Diligent. Dedicated. Prepared.

What can drivers do when there’s a DUI checkpoint ahead?

Drivers in Pennsylvania can get arrested for driving under the influence (DUI) offenses in a variety of scenarios. Often, poor driving plays a role in someone’s arrest. They either draw the attention of a police officer with unusual conduct or because of a crash.

However, some people get swept up in mass enforcement efforts. Police officers out hunting for drunk drivers may attempt to screen as many people as possible over just a few hours. They do this by establishing DUI roadblocks or sobriety checkpoints. They effectively shut down a point on the road and interact with each driver who proceeds through the checkpoint.

What options do drivers have when they approach sobriety checkpoints?

Rerouting or turning around

For many drivers, the simplest solution to a checkpoint is to avoid it. Even if someone does not fear that they broke the law, they may worry about the inconvenience of a checkpoint stop. The more vehicles there are waiting in line, the longer it may take to proceed through the checkpoint.

Motorists can potentially take any legal and safe steps necessary to avoid a checkpoint. They can turn at a nearby intersection. They can even conduct u-turns, as state law only prohibits them when there is signage posted or the maneuver is obviously unsafe. Drivers often make the decision to actively avoid checkpoints, but doing so might draw the attention of other officers patrolling nearby who may conduct a one-on-one traffic stop.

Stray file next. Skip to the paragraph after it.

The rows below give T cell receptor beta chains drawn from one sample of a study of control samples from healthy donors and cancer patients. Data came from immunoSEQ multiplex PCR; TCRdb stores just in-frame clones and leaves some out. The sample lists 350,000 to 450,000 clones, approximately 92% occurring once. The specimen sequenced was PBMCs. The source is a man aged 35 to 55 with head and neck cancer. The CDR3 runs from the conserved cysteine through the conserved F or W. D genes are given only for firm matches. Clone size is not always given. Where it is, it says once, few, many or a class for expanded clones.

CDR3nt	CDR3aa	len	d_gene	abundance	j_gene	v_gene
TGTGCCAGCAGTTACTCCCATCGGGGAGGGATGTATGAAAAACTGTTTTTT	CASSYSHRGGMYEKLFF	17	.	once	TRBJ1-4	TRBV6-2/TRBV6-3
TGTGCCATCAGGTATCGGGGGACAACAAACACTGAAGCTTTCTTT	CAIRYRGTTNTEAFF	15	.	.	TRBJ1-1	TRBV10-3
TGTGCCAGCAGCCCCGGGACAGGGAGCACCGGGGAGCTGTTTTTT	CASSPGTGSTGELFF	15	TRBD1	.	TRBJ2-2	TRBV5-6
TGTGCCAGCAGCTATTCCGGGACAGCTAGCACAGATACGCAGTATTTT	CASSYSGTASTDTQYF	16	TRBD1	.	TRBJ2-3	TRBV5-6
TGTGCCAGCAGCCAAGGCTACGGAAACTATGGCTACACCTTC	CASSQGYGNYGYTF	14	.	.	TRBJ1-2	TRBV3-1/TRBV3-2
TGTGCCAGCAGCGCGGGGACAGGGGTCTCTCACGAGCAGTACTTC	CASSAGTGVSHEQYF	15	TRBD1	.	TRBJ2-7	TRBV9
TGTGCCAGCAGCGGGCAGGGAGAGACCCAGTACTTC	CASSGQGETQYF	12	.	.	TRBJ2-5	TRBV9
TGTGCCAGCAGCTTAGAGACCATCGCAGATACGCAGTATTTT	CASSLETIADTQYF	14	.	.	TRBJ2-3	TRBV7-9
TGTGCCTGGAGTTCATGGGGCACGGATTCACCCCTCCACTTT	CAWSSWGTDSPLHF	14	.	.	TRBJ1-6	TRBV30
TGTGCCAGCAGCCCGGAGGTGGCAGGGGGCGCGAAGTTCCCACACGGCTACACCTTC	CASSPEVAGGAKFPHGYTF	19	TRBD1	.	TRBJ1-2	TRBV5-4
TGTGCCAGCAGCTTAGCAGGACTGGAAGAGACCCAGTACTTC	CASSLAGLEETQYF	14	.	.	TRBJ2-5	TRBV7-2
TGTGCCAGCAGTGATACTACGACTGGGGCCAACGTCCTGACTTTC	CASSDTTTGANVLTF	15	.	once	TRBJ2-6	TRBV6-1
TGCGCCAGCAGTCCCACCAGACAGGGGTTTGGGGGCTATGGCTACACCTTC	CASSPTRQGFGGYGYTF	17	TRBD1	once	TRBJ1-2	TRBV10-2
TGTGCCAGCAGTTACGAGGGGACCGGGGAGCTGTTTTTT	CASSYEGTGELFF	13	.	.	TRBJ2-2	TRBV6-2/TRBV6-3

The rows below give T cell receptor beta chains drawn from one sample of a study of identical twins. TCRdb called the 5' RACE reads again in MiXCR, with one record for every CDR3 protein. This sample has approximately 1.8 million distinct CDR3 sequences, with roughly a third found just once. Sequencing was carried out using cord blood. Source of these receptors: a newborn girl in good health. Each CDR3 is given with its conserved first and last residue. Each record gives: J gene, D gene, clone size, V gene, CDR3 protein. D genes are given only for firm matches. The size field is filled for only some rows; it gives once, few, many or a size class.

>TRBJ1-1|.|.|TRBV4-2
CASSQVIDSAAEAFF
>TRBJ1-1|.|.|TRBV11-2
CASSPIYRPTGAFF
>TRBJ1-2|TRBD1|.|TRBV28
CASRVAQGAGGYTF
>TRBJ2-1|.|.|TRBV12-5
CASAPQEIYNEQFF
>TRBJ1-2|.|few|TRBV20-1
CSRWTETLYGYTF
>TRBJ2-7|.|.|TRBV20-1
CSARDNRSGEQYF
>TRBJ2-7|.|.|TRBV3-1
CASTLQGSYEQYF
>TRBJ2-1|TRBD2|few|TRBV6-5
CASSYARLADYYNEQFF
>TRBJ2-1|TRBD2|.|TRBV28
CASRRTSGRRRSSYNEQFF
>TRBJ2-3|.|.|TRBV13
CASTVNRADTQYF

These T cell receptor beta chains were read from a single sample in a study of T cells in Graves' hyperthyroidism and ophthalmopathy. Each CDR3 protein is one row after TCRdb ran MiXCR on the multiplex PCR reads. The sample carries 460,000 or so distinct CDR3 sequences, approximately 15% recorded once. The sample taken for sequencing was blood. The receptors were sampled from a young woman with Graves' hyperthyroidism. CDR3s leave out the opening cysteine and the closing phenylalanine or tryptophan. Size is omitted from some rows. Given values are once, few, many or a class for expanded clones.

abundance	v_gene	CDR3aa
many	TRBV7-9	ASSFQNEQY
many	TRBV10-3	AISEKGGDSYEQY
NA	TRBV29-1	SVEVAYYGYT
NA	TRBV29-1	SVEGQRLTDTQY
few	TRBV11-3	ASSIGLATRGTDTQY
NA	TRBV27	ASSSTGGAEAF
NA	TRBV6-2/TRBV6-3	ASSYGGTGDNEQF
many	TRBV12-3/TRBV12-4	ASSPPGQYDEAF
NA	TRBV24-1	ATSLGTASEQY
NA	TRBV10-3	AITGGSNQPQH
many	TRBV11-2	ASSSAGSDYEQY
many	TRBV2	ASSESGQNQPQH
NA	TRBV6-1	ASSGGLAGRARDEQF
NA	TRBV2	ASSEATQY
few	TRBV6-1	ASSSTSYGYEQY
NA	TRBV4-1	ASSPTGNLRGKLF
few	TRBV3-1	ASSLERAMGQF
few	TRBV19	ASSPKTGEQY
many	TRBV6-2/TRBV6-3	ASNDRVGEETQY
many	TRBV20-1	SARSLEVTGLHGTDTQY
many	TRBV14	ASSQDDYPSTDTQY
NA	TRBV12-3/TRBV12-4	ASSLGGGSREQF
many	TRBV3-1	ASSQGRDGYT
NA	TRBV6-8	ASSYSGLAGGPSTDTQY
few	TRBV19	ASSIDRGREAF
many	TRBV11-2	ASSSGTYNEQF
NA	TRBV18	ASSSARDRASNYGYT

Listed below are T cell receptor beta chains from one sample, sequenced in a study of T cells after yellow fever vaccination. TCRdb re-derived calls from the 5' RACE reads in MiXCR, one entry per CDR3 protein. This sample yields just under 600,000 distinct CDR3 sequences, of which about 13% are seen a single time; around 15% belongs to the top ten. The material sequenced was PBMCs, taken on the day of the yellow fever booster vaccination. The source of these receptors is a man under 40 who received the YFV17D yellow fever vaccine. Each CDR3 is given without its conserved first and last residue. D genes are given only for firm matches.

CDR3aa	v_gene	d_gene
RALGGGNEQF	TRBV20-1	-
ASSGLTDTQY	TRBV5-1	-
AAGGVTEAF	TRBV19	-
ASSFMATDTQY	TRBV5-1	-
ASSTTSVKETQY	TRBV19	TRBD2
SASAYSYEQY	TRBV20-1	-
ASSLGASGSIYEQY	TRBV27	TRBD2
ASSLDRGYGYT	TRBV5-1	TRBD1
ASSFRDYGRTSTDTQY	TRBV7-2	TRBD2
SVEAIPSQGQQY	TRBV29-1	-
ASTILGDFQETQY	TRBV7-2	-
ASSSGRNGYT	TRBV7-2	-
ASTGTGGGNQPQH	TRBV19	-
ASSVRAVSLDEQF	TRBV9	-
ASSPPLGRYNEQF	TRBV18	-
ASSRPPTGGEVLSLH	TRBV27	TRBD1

Asserting their rights at the checkpoint

The rules about sobriety checkpoints place clear limitations on police officers. They should make every reasonable effort to minimize how inconvenient the checkpoint is for the average driver. They can only engage in basic screening unless they have probable cause to suspect impairment.

Drivers don’t necessarily have to agree to perform field sobriety tests or answer any probing questions. They need to provide identification and other relevant documents. However, they can assert their rights at a checkpoint by refusing to answer certain questions or perform actions that might implicate them. Even if someone does get arrested at a DUI roadblock, they may still be ways to avoid a conviction.

Motorists who know their rights and their options when they spot a roadblock ahead can reduce their risk of facing DUI charges. With that said, defending assertively against DUI charges is an option for anyone arrested at a drunk driving checkpoint.


FindLaw Network
Super Lawyers
The National Trial Lawyers | Top 100 Trial Lawyers